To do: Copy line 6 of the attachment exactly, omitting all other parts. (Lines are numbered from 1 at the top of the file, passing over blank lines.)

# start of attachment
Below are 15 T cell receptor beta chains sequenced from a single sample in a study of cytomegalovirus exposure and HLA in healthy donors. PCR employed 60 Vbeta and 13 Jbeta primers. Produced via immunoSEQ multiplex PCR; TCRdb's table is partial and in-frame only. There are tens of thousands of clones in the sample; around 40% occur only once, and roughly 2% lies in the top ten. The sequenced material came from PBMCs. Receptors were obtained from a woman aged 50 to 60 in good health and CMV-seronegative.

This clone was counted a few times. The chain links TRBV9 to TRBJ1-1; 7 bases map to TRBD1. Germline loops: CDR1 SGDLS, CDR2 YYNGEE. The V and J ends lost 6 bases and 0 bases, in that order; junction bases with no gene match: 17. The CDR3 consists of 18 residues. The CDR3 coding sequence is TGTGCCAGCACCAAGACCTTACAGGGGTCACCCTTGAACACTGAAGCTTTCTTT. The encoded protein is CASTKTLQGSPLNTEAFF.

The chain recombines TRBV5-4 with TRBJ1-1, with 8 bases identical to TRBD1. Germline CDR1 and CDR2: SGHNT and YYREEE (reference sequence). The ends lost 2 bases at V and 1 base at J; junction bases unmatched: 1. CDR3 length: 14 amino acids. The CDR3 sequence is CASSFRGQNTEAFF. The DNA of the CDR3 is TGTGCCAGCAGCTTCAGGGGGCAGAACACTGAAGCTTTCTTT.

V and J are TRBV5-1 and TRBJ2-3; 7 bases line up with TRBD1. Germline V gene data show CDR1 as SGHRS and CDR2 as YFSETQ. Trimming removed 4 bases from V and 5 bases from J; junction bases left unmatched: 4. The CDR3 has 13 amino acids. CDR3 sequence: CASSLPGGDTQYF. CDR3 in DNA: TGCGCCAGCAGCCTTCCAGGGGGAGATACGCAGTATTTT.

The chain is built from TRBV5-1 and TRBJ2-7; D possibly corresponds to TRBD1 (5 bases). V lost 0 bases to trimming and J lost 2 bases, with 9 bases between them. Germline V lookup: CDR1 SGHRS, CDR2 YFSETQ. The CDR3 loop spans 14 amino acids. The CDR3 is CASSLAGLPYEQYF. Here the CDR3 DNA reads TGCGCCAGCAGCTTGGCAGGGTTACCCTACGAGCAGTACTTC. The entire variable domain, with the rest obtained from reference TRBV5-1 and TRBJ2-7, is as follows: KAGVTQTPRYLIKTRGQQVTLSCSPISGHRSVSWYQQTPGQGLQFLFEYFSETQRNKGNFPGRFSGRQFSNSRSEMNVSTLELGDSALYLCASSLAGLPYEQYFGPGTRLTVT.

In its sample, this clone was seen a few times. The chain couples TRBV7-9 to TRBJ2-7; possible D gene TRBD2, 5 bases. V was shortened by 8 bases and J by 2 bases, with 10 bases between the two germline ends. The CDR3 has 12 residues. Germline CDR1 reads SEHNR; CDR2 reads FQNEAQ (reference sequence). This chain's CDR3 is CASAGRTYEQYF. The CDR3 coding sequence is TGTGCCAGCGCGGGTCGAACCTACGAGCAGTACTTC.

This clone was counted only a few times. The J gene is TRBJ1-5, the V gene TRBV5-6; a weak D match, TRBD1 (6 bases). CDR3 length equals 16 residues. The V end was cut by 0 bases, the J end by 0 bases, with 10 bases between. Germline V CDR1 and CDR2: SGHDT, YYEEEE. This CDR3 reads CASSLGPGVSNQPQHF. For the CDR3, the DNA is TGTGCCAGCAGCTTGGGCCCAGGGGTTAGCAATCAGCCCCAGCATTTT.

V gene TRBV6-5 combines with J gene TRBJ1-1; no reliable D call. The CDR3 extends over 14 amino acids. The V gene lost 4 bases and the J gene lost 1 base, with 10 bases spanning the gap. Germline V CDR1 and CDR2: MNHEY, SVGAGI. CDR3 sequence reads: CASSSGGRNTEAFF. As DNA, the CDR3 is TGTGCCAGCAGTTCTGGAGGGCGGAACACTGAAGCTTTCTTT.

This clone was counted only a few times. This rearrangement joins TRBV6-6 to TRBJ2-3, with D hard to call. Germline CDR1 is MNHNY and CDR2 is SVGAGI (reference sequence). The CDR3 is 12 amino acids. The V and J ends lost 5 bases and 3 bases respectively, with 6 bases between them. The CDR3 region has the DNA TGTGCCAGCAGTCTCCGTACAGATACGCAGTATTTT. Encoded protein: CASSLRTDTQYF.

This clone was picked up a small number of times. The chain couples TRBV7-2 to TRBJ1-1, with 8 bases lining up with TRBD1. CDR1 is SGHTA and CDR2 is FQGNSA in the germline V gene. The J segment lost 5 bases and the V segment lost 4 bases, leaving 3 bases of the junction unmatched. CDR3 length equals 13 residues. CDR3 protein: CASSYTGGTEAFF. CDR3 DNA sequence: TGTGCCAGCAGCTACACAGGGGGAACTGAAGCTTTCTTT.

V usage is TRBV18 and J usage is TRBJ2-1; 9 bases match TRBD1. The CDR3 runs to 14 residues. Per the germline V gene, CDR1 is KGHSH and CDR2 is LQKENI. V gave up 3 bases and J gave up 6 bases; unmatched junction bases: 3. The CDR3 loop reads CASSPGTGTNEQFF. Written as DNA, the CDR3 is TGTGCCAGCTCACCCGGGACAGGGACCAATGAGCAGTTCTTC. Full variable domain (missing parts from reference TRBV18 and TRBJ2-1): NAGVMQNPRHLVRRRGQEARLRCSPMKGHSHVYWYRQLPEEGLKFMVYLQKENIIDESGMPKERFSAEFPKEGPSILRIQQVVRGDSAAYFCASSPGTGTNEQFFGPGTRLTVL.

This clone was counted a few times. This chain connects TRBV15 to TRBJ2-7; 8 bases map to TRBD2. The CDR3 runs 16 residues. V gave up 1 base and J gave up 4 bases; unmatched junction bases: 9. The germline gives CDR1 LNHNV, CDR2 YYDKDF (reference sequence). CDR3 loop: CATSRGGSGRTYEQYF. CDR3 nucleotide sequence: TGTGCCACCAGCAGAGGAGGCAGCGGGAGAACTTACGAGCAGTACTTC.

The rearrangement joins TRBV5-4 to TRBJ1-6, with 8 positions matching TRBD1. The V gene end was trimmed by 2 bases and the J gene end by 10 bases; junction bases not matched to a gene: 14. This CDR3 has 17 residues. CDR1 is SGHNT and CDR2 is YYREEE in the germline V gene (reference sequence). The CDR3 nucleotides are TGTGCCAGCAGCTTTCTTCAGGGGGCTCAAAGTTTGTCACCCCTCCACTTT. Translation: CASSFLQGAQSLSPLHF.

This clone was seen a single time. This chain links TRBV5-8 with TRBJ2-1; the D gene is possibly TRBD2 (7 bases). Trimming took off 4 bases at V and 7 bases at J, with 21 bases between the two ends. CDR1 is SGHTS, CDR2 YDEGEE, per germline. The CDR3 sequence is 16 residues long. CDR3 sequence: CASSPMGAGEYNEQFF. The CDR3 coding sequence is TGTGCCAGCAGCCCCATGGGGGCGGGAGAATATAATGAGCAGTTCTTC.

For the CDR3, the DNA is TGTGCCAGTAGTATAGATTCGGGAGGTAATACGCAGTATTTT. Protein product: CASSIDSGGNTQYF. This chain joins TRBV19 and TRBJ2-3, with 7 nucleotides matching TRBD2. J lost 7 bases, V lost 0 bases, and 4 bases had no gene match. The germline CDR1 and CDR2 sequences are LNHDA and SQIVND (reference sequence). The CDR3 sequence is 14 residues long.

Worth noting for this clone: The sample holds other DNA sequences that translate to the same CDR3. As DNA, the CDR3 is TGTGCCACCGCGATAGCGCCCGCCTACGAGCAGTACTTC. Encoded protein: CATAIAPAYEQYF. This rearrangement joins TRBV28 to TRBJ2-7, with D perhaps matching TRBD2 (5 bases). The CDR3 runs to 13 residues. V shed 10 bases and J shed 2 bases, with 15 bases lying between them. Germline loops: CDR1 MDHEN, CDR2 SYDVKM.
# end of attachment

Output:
In its sample, this clone was seen a few times. The chain couples TRBV7-9 to TRBJ2-7; possible D gene TRBD2, 5 bases. V was shortened by 8 bases and J by 2 bases, with 10 bases between the two germline ends. The CDR3 has 12 residues. Germline CDR1 reads SEHNR; CDR2 reads FQNEAQ (reference sequence). This chain's CDR3 is CASAGRTYEQYF. The CDR3 coding sequence is TGTGCCAGCGCGGGTCGAACCTACGAGCAGTACTTC.